Now imagine all those product assets were easy to search for across the business. It’d mean their teams (like social, sales or ecommerce) could find and use assets quickly, as well as share with their stockists. Sound good? Well, that’s basically what Dash does - try it out yourself!

3. Work on your influencer marketing

Influencer marketing can be a great way for ecommerce brands to successfully engage with new audiences. After all, 71% of shoppers are likely to buy products after a social media influencer they trust recommends them. That's why you'll often find influencers are a key part of a DTC brand's social media marketing.

There’s many ways to create an influencer marketing strategy. You might decide to sign-up big-budget influencers with huge audiences for a set amount of social media posts, or work with micro-influencers instead. Or you could keep an eye on posts from influencers in your niche and engage with them if they ever post about using your products.

Take a peek at this Instagram comment from YesColours.


They saw that interior design influencer Maitri Mody picked their paints for a project. They then commented on her post with the specific name of their colours. So now if Maitri’s followers (most of whom are also YesColour's target audience) feel inspired to recreate her look, they know exactly the paint they need to buy. Clever!

4. Launch Google Shopping campaigns

Don’t overlook Google Shopping ads - there’s a reason they account for 76% of all search advertising spend in the ecommerce sector. Running Google Shopping campaigns for your brand is an effective way of making sure your items are being considered when potential customers are deciding what to buy.

Setting them up is relatively easy. All you need is to link your Google Ads account with your Merchant Center. As long as your product information is set up correctly in your Merchant Center, Google Ads can automatically pull information like reviews, product name and images through to your shopping ad.

Here’s an example of several brands bidding against the term ‘citrus candle’. You’ll see all brands are using clean, clear product imagery and most opt to highlight their reviews.


5. Run remarketing advertising

Remarketing campaigns can significantly improve conversion rates by targeting a warm audience that is more receptive to your messaging. By engaging with potential customers who have already shown an interest in you, remarketing advertising keeps you top of mind and increases the likelihood of the person buying from you. Most advertising platforms - like Facebook, Instagram and Google - all offer remarketing options. All you need to do is install the platform’s tracking pixel on your marketing site.

The ad graphics you use for remarketing campaigns will differ slightly from cold prospecting. For remarketing, focus on social proof (more on that later), messages which build trust in your brand, and sales incentives which nudge people on-the-fence to finally take the plunge.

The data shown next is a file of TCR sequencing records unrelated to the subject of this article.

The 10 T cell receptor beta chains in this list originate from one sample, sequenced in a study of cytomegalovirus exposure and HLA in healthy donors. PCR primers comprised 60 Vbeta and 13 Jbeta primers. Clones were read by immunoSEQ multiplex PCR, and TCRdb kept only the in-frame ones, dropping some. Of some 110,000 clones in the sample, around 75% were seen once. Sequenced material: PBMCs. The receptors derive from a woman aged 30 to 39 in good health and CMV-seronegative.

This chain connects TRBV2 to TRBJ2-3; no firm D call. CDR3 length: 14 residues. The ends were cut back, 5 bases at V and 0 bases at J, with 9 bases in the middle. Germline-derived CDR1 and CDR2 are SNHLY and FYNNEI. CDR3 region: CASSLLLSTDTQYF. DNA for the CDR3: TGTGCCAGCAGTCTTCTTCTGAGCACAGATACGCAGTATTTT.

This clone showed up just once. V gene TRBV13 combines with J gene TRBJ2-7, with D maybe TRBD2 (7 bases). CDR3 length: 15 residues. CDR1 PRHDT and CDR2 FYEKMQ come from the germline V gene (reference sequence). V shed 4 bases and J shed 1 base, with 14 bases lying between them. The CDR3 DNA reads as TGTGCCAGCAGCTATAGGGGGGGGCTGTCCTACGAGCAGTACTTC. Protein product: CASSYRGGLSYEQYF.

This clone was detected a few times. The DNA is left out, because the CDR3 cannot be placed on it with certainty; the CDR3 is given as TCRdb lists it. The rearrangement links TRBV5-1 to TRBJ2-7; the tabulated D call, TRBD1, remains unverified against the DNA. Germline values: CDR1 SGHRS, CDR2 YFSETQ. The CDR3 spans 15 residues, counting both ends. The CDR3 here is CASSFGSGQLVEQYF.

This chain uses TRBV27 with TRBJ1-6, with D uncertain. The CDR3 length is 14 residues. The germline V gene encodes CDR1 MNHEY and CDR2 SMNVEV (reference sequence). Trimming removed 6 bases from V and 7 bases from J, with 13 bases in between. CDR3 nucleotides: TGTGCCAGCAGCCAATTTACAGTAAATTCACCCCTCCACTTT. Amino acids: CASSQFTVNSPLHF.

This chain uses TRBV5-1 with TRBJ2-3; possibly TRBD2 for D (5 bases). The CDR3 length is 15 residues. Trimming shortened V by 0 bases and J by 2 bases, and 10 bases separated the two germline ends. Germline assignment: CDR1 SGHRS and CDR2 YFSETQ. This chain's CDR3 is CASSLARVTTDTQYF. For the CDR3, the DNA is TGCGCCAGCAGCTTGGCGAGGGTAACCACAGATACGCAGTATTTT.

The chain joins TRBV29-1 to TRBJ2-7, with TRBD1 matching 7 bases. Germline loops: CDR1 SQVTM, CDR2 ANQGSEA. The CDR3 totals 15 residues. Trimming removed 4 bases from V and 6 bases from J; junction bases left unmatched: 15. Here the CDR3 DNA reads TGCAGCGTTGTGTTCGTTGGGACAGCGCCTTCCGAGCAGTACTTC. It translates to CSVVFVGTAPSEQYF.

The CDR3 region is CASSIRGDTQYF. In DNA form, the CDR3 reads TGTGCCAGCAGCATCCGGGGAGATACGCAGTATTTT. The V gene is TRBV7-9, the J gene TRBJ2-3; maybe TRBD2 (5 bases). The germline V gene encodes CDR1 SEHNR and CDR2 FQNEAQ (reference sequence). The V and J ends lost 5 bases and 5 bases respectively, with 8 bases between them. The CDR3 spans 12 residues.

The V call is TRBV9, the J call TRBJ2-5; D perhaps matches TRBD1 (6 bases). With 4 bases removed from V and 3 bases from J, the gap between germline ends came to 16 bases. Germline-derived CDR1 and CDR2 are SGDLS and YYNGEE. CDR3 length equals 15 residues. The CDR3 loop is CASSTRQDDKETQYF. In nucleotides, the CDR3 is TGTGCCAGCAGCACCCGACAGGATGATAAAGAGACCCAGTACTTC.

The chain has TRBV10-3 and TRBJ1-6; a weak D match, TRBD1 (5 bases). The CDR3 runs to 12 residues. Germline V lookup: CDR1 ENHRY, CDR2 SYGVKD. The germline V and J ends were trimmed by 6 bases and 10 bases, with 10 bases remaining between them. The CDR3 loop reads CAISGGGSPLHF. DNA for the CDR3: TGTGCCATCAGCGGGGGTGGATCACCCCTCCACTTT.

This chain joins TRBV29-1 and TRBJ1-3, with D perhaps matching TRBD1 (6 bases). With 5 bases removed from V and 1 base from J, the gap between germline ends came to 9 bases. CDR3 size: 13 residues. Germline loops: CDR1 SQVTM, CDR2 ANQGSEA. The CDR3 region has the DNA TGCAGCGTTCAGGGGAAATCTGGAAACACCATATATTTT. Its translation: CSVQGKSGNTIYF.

Here’s an example of the latter from drinks brand Served, offering 50% off your first order.


We cover remarketing in detail in our guide to ecommerce advertising strategies - check it out!

6. Build a product recommendation quiz

Most brands need to educate potential customers on their different products and guide them toward the best-fit item for them. If you expect a site visitor to do all that work alone, sifting through your different product pages to whittle down their favourites, then… think again.

Take a page from the book of fragrance brand DS & Durga. Rather than making site visitors read descriptions of each scent, their website offers a short quiz so it can recommend your perfect scent. They then make it easy to add recommended samples to baskets with a click of a button.


And for those wondering, I’m a spicy night owl. Who knew? 🌜🦉🔥

7. Capture emails with pop-up banners

Not all visitors to your site want to buy straight away. So why not offer them something in exchange for their email address so you can tempt them to buy something later? Designing pop-up banners (like the one below from beauty brand 4.5.6 Skin) is a great way to do this.


Here 4.2.6 offer a discount code for first orders, but you could also try time-limited sales or special offers like no shipping fees or a free gift. Test a few and see what gets the best results!

8. Optimise your product pages

An ecommerce site is only as good as its product pages: these are arguably the most vital content on your entire website. They need to articulate why your product is worth buying, remove blockers a potential shopper might have which prevents them from purchasing (like shipping costs) and prompt a shopper to checkout.

If you’re looking for how to improve your own product pages, take inspiration from Made In Cookware. Their pages are a great example for a few different reasons. They:

  • Showcase the brand’s clean, polished product assets
  • Use product descriptions written with search engine optimisation in mind
  • Include contextual and lifestyle images of how their pans can be used
  • Establish trust with the audience by featuring reviews and star ratings prominently